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Some Folkspraak Web Pages

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  • tungol65
    Hello All, Things seem a little quiet around here!. It s been a while since I posted anything, but over the last few days I ve got back into my Folkspraak and
    Message 1 of 40 , Mar 10, 2004
      Hello All,

      Things seem a little quiet around here!. It's been a while since I
      posted anything, but over the last few days I've got back into my
      Folkspraak and other language interests. I though it might be a good
      idea to combine my interest in Folkspraak and heraldry. So I've
      created a few pages on heraldry, written in Folkspraak. Hopefully it
      may encourage other to create some pages of their own about any
      hobbies or interests, they may want to share. The idea is to enable
      us to regularly read and understand Folkspraak, rather than it being
      a bit sterile as I think it could become. The pages are at


      Note I use an accent to mark long vowels in my version or Folkspraak.
      I welcome comment good or bad.

      Regards Robert
    • wakuran_wakaran
      ... it ... sense ... heavily ... as ... Flachgau, ... which are ... Gau was the ... I d guess that, I read something about it, but I wouldn t wanna explicitly
      Message 40 of 40 , Mar 19, 2004
        --- In folkspraak@yahoogroups.com, Martin Gelter <gelter@v...> wrote:
        > At 19:22 18.03.2004 +0000, wakuran_wakaran wrote:
        > > > I agree, but "Gau" and "gea" are not archaic. I think if 2 or 3
        > > > Germanic languages out of the 8 or 9 being considered have a
        > >similar
        > > > word where the others have no cognate, we should consider it.
        > > >
        > >
        > >According to LEO dictionary, the word is [hist.], historical, and
        > >doesn't seem to be applicable to district/region in the modern
        > >of the word... http://dict.leo.org
        > Actually, the word is understandable, but unusual and today
        > associated with the Third Reich, which was divided into "Gaue".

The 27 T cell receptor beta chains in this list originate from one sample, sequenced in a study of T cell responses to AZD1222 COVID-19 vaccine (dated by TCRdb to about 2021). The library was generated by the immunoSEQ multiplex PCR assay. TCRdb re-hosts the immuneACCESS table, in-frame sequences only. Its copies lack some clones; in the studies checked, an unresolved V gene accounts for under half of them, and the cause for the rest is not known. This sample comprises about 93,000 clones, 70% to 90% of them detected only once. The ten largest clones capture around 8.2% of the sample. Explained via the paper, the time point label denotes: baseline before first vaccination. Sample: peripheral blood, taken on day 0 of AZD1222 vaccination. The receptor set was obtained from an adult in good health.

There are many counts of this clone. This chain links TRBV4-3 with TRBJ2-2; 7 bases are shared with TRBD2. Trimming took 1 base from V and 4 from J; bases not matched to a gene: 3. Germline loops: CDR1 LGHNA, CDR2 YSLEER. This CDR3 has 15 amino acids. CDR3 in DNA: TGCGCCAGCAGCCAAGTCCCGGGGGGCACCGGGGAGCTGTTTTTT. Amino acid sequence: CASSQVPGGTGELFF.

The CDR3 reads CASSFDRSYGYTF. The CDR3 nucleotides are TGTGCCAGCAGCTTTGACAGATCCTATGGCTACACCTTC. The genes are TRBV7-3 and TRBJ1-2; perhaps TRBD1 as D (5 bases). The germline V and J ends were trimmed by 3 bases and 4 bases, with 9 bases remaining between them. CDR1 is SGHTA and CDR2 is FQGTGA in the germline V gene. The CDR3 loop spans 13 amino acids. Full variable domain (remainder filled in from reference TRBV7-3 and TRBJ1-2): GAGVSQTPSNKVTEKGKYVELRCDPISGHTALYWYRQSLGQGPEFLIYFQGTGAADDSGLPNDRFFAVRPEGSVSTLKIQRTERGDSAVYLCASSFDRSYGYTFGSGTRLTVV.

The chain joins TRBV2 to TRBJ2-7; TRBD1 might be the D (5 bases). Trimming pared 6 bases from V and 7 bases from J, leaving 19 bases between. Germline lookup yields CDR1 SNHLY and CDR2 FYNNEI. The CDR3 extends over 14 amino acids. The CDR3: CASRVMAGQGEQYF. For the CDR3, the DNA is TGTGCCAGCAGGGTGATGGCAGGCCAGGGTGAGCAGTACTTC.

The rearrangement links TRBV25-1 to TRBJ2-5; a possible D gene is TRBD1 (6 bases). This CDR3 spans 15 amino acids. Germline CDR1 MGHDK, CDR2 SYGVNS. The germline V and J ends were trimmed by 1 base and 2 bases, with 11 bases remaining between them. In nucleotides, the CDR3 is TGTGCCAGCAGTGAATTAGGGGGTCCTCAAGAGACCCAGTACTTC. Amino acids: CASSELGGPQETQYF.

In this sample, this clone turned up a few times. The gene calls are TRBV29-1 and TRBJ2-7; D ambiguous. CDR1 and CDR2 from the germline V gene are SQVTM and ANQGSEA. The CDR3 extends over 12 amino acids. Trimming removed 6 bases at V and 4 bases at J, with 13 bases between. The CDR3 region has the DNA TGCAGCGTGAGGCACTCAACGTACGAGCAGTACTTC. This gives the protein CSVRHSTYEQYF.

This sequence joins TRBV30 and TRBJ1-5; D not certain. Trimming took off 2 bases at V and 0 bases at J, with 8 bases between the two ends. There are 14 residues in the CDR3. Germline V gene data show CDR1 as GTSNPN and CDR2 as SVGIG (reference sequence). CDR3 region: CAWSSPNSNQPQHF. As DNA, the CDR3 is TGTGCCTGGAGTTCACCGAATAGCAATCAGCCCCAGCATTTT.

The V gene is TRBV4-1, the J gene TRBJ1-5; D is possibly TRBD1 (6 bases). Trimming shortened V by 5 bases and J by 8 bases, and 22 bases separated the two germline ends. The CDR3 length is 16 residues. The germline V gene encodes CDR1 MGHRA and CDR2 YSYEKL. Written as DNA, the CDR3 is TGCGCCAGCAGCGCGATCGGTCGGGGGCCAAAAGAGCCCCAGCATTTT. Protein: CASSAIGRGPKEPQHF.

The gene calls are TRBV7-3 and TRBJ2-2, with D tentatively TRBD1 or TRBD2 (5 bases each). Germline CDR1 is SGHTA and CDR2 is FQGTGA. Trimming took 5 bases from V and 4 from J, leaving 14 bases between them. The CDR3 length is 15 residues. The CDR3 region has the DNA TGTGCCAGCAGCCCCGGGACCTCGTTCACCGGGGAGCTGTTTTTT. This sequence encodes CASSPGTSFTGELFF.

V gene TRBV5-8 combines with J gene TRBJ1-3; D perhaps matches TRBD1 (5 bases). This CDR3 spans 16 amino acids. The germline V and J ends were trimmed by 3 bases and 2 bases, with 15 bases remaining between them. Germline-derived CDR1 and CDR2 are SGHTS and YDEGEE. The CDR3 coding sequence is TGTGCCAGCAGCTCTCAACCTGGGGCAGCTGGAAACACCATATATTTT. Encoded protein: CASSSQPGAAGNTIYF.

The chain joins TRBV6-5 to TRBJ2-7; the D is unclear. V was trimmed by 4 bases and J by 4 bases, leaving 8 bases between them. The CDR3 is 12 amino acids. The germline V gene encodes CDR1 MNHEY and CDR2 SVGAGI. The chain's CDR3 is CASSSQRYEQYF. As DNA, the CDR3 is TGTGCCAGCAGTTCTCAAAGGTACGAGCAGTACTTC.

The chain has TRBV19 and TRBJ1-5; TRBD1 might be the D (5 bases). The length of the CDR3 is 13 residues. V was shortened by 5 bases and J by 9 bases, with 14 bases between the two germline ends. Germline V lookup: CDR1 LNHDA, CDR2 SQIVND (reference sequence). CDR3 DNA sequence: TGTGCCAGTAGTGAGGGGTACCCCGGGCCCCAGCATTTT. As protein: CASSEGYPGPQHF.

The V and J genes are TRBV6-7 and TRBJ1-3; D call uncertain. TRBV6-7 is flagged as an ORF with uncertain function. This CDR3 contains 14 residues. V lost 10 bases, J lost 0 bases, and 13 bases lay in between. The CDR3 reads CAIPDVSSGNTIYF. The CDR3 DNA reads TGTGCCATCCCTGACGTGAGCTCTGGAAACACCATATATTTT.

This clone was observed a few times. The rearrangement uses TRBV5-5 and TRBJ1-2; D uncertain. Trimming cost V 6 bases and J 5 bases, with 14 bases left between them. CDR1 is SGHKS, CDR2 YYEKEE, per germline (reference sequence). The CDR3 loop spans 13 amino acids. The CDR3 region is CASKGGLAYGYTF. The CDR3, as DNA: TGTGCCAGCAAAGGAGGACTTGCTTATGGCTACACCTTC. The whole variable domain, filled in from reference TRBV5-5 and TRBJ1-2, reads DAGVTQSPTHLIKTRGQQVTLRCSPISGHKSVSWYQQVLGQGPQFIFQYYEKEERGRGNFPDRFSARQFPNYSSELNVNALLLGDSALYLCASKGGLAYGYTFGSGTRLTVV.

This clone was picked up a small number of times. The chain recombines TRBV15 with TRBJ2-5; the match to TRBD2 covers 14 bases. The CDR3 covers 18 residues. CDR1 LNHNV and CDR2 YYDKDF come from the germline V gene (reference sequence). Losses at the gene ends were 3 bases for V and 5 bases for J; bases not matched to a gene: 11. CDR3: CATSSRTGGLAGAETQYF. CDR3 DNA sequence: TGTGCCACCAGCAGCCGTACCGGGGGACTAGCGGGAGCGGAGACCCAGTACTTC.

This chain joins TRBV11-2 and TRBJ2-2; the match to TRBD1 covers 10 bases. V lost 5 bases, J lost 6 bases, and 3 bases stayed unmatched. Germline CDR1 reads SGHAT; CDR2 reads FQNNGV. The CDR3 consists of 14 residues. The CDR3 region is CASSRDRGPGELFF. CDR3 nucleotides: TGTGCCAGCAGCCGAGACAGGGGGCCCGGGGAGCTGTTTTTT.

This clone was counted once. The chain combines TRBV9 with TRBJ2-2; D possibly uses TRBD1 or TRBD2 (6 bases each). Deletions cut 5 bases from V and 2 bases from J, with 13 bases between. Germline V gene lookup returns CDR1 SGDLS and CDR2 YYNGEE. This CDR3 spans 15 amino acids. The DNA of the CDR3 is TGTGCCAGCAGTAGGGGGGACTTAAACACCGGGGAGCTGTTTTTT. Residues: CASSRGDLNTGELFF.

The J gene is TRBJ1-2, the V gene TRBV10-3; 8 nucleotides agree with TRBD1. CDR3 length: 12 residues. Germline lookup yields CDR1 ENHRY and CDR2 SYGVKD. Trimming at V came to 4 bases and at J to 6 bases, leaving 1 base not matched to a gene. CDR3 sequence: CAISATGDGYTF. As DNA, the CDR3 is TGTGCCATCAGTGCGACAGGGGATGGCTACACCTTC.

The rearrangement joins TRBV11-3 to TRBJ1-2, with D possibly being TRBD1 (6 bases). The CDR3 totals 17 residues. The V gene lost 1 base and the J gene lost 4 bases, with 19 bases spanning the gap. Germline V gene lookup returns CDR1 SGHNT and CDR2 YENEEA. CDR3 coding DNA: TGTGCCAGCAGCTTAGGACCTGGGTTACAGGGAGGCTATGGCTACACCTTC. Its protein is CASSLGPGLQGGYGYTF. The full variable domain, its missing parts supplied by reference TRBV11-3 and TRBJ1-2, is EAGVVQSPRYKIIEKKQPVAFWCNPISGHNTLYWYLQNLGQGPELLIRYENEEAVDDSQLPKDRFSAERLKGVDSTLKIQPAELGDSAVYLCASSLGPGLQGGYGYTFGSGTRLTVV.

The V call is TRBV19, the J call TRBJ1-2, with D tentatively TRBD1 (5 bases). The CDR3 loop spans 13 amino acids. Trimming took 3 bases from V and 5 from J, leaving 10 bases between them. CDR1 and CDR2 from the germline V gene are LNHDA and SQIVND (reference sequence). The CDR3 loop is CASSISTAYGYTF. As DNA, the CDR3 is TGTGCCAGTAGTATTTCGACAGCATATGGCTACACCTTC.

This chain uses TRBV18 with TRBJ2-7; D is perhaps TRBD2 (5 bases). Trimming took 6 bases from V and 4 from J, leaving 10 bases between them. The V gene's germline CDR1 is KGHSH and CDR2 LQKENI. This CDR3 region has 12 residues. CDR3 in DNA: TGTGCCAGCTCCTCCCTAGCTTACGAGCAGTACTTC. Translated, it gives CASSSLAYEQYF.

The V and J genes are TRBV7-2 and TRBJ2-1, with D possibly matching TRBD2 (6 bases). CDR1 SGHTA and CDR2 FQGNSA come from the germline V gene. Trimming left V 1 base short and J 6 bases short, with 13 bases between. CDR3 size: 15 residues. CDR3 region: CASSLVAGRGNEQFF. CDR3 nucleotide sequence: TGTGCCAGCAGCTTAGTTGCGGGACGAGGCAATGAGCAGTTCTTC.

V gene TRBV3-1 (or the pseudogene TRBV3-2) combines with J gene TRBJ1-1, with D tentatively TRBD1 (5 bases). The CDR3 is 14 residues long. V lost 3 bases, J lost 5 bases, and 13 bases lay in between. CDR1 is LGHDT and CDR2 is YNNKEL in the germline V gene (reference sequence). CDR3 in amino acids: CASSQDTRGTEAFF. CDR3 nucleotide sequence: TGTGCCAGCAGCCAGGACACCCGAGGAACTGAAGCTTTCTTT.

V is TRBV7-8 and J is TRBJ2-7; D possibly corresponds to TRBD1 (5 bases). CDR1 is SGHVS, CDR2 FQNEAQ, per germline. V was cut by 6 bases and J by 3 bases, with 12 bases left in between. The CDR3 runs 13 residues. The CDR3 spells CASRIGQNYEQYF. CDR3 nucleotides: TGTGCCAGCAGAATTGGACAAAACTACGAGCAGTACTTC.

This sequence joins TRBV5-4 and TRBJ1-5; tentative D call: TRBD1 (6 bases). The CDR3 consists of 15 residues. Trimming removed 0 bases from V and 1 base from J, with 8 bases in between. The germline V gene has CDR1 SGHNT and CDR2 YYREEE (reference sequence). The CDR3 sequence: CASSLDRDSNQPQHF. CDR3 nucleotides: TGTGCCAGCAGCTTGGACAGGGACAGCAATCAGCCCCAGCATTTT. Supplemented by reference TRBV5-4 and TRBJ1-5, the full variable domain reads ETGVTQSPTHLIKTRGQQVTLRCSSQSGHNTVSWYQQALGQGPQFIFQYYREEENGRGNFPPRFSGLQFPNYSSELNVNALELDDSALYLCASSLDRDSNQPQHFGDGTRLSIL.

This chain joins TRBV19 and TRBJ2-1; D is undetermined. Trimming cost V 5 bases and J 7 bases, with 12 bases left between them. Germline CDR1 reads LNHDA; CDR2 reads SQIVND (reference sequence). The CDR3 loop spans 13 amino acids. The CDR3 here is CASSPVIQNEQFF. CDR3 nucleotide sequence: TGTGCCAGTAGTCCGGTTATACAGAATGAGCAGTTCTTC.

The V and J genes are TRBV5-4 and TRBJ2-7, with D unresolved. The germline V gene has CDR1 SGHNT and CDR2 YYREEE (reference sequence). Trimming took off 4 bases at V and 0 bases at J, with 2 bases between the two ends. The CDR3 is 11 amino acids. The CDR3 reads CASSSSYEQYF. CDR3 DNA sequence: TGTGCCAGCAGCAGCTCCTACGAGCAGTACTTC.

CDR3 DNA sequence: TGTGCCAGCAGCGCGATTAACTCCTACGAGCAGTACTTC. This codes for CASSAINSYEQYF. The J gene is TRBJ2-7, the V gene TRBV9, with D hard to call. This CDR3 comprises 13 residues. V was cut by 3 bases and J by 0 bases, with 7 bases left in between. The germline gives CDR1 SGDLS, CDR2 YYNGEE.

> However , the word is sometimes part of the name of a region, such
        > Thurgau or Chiemgau. The Austrian state of Salzburg consists of
        > Tennengau, Pongau, Pinzgau and Lungau (hope I didn't forget one),
        which are
        > not administrative, but geographical terms. AFAIR, originally a
        Gau was the
        > territory given to a count under Charlemagne.

        I'd guess that, I read something about it, but I wouldn't wanna
        explicitly "mention the war" without it being necessary... @@

        > >Some of the more german-sounding words are
        > >der Bezirk, das Gebiet, der Stadtteil, die Gegend, der Bereich,
        die Stelle
        > >etc...
        > >Don't know exactly how these words are used...
        > To me, Bezirk is exclusively an administrative district.
        > Gebiet is usually an area or zone affected by something (as in
        > Kriegsgebiet, √úberschwemmungsgebiet, Quellschutzgebiet,
        > Sperrgebiet, Herrschaftsgebiet).
        > However, I have to admit that a google search reveals quite a
        number of
        > different usages, such as "Rhein-Main-Gebiet", for which I would
        rather use
        > "Region".
        > Stadtteil is a part of the city, without clear boundaries (other
        than Bezirk).
        > Gegend is a relatively small area or region, probably containing
        only the
        > surrounding villages or towns, or, within a city, a couple of
        > In contrast, a "Region" would normally refer to a largely area,
        > with 50 or 100 km in diameter.
        > Bereich would be rather unusual for a geographical area or
        administrative unit.
        > Stelle means place, as in "An dieser Stelle stand einst eine
        römische Therme."
        > Martin

        Sta"lle means place in swedish as well...
        And in swedish " Instead of " is " ista"llet fo"r "
        Oh well, thank you for your help!
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